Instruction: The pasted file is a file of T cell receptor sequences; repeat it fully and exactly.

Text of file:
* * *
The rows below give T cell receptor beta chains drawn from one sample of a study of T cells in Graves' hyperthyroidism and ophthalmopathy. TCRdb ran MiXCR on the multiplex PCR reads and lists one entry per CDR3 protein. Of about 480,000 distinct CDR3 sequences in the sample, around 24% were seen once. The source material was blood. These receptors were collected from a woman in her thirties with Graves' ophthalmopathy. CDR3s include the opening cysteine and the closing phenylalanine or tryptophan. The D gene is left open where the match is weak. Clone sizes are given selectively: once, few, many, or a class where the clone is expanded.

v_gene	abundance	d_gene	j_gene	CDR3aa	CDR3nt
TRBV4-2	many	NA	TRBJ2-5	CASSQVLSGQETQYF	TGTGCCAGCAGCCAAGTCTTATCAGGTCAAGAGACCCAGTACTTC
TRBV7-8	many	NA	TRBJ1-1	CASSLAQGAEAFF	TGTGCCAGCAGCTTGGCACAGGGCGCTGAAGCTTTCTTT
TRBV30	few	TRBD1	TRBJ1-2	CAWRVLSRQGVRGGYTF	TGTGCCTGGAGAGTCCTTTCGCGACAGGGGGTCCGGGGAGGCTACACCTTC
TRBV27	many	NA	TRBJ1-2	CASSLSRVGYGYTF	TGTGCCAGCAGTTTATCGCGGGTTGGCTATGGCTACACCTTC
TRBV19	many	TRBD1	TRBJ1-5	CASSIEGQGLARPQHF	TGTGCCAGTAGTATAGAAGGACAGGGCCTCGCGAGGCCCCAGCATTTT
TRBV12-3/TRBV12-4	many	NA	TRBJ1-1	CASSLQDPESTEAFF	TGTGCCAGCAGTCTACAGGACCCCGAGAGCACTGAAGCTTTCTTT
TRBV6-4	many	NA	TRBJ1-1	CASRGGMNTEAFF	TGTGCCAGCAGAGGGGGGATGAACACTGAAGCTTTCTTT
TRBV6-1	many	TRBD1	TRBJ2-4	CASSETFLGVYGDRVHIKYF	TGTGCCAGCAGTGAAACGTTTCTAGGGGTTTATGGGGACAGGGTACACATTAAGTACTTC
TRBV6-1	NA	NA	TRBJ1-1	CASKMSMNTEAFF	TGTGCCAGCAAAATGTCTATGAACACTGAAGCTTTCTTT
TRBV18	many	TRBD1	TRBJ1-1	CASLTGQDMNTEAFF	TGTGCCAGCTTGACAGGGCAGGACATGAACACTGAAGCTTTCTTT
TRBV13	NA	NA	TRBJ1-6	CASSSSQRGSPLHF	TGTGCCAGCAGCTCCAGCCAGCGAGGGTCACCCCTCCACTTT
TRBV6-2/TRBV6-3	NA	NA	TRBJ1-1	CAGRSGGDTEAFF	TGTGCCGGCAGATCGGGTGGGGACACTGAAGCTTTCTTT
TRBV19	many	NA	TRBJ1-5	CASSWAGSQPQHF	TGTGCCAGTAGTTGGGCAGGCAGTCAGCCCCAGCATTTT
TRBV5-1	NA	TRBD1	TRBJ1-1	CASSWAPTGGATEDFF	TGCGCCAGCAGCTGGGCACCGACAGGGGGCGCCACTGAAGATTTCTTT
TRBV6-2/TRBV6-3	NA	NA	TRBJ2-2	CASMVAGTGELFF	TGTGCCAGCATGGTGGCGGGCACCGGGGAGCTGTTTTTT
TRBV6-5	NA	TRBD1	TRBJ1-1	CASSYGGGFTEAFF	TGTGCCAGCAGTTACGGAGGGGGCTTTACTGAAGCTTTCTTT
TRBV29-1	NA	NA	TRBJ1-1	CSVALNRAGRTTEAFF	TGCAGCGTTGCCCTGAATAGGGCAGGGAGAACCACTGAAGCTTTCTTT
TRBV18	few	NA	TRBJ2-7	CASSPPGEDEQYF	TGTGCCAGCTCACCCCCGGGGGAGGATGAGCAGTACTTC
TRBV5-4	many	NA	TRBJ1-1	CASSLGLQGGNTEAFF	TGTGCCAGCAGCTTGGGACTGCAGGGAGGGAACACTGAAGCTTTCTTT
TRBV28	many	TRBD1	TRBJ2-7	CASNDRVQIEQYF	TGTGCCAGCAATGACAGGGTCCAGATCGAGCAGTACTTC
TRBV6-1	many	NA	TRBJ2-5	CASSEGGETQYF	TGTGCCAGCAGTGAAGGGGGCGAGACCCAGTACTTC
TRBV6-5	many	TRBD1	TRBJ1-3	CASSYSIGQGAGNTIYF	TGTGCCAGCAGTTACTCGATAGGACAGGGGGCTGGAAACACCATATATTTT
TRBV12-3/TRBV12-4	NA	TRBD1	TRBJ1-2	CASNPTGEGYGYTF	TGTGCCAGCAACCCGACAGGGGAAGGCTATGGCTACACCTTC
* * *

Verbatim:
The rows below give T cell receptor beta chains drawn from one sample of a study of T cells in Graves' hyperthyroidism and ophthalmopathy. TCRdb ran MiXCR on the multiplex PCR reads and lists one entry per CDR3 protein. Of about 480,000 distinct CDR3 sequences in the sample, around 24% were seen once. The source material was blood. These receptors were collected from a woman in her thirties with Graves' ophthalmopathy. CDR3s include the opening cysteine and the closing phenylalanine or tryptophan. The D gene is left open where the match is weak. Clone sizes are given selectively: once, few, many, or a class where the clone is expanded.

v_gene	abundance	d_gene	j_gene	CDR3aa	CDR3nt
TRBV4-2	many	NA	TRBJ2-5	CASSQVLSGQETQYF	TGTGCCAGCAGCCAAGTCTTATCAGGTCAAGAGACCCAGTACTTC
TRBV7-8	many	NA	TRBJ1-1	CASSLAQGAEAFF	TGTGCCAGCAGCTTGGCACAGGGCGCTGAAGCTTTCTTT
TRBV30	few	TRBD1	TRBJ1-2	CAWRVLSRQGVRGGYTF	TGTGCCTGGAGAGTCCTTTCGCGACAGGGGGTCCGGGGAGGCTACACCTTC
TRBV27	many	NA	TRBJ1-2	CASSLSRVGYGYTF	TGTGCCAGCAGTTTATCGCGGGTTGGCTATGGCTACACCTTC
TRBV19	many	TRBD1	TRBJ1-5	CASSIEGQGLARPQHF	TGTGCCAGTAGTATAGAAGGACAGGGCCTCGCGAGGCCCCAGCATTTT
TRBV12-3/TRBV12-4	many	NA	TRBJ1-1	CASSLQDPESTEAFF	TGTGCCAGCAGTCTACAGGACCCCGAGAGCACTGAAGCTTTCTTT
TRBV6-4	many	NA	TRBJ1-1	CASRGGMNTEAFF	TGTGCCAGCAGAGGGGGGATGAACACTGAAGCTTTCTTT
TRBV6-1	many	TRBD1	TRBJ2-4	CASSETFLGVYGDRVHIKYF	TGTGCCAGCAGTGAAACGTTTCTAGGGGTTTATGGGGACAGGGTACACATTAAGTACTTC
TRBV6-1	NA	NA	TRBJ1-1	CASKMSMNTEAFF	TGTGCCAGCAAAATGTCTATGAACACTGAAGCTTTCTTT
TRBV18	many	TRBD1	TRBJ1-1	CASLTGQDMNTEAFF	TGTGCCAGCTTGACAGGGCAGGACATGAACACTGAAGCTTTCTTT
TRBV13	NA	NA	TRBJ1-6	CASSSSQRGSPLHF	TGTGCCAGCAGCTCCAGCCAGCGAGGGTCACCCCTCCACTTT
TRBV6-2/TRBV6-3	NA	NA	TRBJ1-1	CAGRSGGDTEAFF	TGTGCCGGCAGATCGGGTGGGGACACTGAAGCTTTCTTT
TRBV19	many	NA	TRBJ1-5	CASSWAGSQPQHF	TGTGCCAGTAGTTGGGCAGGCAGTCAGCCCCAGCATTTT
TRBV5-1	NA	TRBD1	TRBJ1-1	CASSWAPTGGATEDFF	TGCGCCAGCAGCTGGGCACCGACAGGGGGCGCCACTGAAGATTTCTTT
TRBV6-2/TRBV6-3	NA	NA	TRBJ2-2	CASMVAGTGELFF	TGTGCCAGCATGGTGGCGGGCACCGGGGAGCTGTTTTTT
TRBV6-5	NA	TRBD1	TRBJ1-1	CASSYGGGFTEAFF	TGTGCCAGCAGTTACGGAGGGGGCTTTACTGAAGCTTTCTTT
TRBV29-1	NA	NA	TRBJ1-1	CSVALNRAGRTTEAFF	TGCAGCGTTGCCCTGAATAGGGCAGGGAGAACCACTGAAGCTTTCTTT
TRBV18	few	NA	TRBJ2-7	CASSPPGEDEQYF	TGTGCCAGCTCACCCCCGGGGGAGGATGAGCAGTACTTC
TRBV5-4	many	NA	TRBJ1-1	CASSLGLQGGNTEAFF	TGTGCCAGCAGCTTGGGACTGCAGGGAGGGAACACTGAAGCTTTCTTT
TRBV28	many	TRBD1	TRBJ2-7	CASNDRVQIEQYF	TGTGCCAGCAATGACAGGGTCCAGATCGAGCAGTACTTC
TRBV6-1	many	NA	TRBJ2-5	CASSEGGETQYF	TGTGCCAGCAGTGAAGGGGGCGAGACCCAGTACTTC
TRBV6-5	many	TRBD1	TRBJ1-3	CASSYSIGQGAGNTIYF	TGTGCCAGCAGTTACTCGATAGGACAGGGGGCTGGAAACACCATATATTTT
TRBV12-3/TRBV12-4	NA	TRBD1	TRBJ1-2	CASNPTGEGYGYTF	TGTGCCAGCAACCCGACAGGGGAAGGCTATGGCTACACCTTC